"[On Dec. 10, 2014], counsel interviewed the defendant, and during the course of the conversation, it became evident to undersigned counsel that the defendant's mental health should be evaluated," Lewis said in his motion.
In April 2015, Norman was found fit to proceed, and a trial date was set June 8, 2015. However, after Lewis withdrew from representing Norman and Attorney Marsha Jackson was hired, a pretrial and the jury trial were both waived.
Court documents say the trial was moved because Jackson has four different trials set in Greene County Family Court, and one in Greene County Juvenile Court, during a two-week period in June 2015. Each of the cases were set for trial before Jackson became Norman's counsel.
Five months after being appointed, and a week before his pretrial conference, Norman received another continuance, and in October 2015, Jackson withdrew as his attorney. Attorney Brady Musgrave was appointed, and the case was moved from Judge Greg Kays' court to Harpool's.
An accelerated jury trial was then set for Jan. 4, 2016, but another continuance moved it to May 10, 2016. The day before that trial, another continuance was granted, pushing the trial back to Sept. 19, 2016. This was ruled to be the last continuance in the litigation, pending "the most extraordinary circumstances."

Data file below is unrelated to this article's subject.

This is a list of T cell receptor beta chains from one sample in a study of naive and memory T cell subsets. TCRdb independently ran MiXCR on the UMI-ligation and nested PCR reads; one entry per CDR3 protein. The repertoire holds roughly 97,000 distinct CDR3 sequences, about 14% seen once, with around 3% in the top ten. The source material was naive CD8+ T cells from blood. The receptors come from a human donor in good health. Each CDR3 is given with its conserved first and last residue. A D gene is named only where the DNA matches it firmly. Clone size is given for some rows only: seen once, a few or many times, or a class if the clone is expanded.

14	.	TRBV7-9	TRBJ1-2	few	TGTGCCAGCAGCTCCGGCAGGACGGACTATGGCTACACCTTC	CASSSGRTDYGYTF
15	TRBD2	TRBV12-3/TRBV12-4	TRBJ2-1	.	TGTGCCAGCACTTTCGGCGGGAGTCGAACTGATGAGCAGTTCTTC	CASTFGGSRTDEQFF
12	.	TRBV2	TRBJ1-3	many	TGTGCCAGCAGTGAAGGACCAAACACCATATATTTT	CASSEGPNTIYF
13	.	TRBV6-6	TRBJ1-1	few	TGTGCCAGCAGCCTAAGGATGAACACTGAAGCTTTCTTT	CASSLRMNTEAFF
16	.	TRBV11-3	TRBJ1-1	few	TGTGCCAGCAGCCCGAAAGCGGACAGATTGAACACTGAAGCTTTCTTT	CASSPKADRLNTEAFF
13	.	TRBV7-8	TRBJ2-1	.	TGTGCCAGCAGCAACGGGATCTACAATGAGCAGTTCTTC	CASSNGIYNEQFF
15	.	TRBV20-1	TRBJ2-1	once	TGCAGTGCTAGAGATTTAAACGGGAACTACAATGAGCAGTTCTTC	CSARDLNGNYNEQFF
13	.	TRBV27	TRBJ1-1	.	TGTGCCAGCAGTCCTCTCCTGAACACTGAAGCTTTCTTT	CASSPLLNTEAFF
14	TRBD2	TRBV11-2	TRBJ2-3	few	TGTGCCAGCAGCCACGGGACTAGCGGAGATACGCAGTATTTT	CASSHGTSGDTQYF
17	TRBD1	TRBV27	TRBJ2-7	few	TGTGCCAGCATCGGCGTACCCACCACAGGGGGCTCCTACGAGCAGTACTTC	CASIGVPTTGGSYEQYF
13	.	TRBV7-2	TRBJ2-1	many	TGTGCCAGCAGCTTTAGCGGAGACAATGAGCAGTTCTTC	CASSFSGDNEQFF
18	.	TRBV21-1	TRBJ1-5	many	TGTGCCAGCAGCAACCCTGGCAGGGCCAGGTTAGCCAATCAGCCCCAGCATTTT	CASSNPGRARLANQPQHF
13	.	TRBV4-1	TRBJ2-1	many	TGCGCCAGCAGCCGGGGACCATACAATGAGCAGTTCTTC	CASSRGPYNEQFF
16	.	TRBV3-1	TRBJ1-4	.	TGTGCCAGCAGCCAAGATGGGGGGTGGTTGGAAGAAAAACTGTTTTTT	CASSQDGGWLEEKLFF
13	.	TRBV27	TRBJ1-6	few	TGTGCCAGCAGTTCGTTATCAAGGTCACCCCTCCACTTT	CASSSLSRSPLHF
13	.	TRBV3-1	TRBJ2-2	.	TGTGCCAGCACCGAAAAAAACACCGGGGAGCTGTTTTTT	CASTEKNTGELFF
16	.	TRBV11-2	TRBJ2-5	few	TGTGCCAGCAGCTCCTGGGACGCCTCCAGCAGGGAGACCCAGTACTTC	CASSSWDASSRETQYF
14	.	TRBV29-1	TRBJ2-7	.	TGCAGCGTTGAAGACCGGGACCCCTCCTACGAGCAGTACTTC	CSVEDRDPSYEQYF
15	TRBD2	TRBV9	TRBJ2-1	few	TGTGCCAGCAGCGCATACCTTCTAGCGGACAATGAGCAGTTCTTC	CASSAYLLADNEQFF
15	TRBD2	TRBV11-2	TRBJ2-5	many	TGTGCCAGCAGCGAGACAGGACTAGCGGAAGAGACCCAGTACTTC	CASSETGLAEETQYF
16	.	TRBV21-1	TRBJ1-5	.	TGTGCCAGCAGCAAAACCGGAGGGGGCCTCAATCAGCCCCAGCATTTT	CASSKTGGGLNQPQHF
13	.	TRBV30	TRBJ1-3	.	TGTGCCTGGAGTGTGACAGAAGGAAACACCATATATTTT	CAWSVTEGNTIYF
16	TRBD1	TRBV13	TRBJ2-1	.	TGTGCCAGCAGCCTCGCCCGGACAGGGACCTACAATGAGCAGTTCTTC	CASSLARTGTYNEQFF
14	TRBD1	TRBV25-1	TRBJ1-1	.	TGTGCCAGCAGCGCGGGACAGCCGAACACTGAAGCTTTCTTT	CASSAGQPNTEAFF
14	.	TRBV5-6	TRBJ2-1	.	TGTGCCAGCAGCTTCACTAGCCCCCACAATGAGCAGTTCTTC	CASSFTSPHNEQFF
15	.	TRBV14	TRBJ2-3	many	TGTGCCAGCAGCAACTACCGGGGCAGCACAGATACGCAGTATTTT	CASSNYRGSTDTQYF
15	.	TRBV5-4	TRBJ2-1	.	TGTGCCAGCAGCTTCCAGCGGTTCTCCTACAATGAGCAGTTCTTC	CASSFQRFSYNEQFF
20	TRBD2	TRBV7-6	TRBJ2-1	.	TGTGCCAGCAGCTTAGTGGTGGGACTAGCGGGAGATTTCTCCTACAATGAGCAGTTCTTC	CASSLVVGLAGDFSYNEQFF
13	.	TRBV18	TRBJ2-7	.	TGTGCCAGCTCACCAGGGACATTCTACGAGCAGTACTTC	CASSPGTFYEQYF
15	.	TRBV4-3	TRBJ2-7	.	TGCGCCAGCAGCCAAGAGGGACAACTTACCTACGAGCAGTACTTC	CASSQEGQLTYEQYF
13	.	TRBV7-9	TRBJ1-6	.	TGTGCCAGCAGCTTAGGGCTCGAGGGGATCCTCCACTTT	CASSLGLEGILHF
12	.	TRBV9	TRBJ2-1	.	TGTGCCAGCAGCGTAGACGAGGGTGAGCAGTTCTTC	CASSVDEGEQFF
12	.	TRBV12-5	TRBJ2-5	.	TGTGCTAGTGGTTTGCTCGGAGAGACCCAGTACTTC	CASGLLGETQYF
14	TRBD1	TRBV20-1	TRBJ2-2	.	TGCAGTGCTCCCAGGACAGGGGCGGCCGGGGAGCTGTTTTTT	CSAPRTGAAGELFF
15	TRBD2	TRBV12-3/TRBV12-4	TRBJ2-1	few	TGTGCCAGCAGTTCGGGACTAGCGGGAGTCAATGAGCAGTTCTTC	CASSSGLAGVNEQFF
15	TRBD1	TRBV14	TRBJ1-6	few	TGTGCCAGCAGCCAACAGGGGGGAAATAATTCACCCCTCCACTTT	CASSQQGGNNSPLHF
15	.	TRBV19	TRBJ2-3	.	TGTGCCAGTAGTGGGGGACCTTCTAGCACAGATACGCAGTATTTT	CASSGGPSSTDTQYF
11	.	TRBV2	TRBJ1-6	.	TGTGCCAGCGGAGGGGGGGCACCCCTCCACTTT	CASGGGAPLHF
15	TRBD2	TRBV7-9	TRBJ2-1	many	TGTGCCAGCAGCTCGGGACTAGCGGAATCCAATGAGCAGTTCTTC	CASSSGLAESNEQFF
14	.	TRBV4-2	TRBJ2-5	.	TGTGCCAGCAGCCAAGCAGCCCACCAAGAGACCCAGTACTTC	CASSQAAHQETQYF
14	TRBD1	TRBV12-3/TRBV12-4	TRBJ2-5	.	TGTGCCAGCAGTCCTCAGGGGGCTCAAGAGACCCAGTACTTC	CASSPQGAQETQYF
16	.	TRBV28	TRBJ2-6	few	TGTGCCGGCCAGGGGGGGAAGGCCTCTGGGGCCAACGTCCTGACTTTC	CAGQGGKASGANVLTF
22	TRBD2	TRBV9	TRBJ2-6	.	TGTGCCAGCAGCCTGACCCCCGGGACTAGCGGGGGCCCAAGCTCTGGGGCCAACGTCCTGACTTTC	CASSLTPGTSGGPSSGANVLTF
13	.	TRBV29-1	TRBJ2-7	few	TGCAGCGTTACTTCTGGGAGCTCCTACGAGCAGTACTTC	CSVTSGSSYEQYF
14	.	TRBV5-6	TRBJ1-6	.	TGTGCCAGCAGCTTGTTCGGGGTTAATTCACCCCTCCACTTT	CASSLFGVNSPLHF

On Aug. 23, 2016, less than a month before his trial, Norman pleaded guilty to two of the three counts, with the deal dropping the final count.
The sentencing was set for Dec. 13, 2016, but was later moved to Thursday. In all, Norman was sentenced to 16 years and eight months on the two counts, with sentences running concurrently.
This is followed by 15 years of supervised release on each count, also running concurrently. No fine was levied.
Special conditions of supervised release were imposed, with the court recommending sex offender treatment at a suitable Sex Offender Management Program facility and Norman's participation in the UNICOR inmate work program.
Project Safe Childhood
This case was brought as part of Project Safe Childhood, a nationwide initiative launched in May 2006 by the Department of Justice to combat the growing epidemic of child sexual exploitation and abuse. Project Safe Childhood marshals federal, state, and local resources to locate, apprehend, and prosecute individuals who sexually exploit children, and to identify and rescue victims.
For more information about Project Safe Childhood, people may visit www.usdoj.gov/psc . For more information about Internet safety education, people may visit www.usdoj.gov/psc and click on the tab "resources."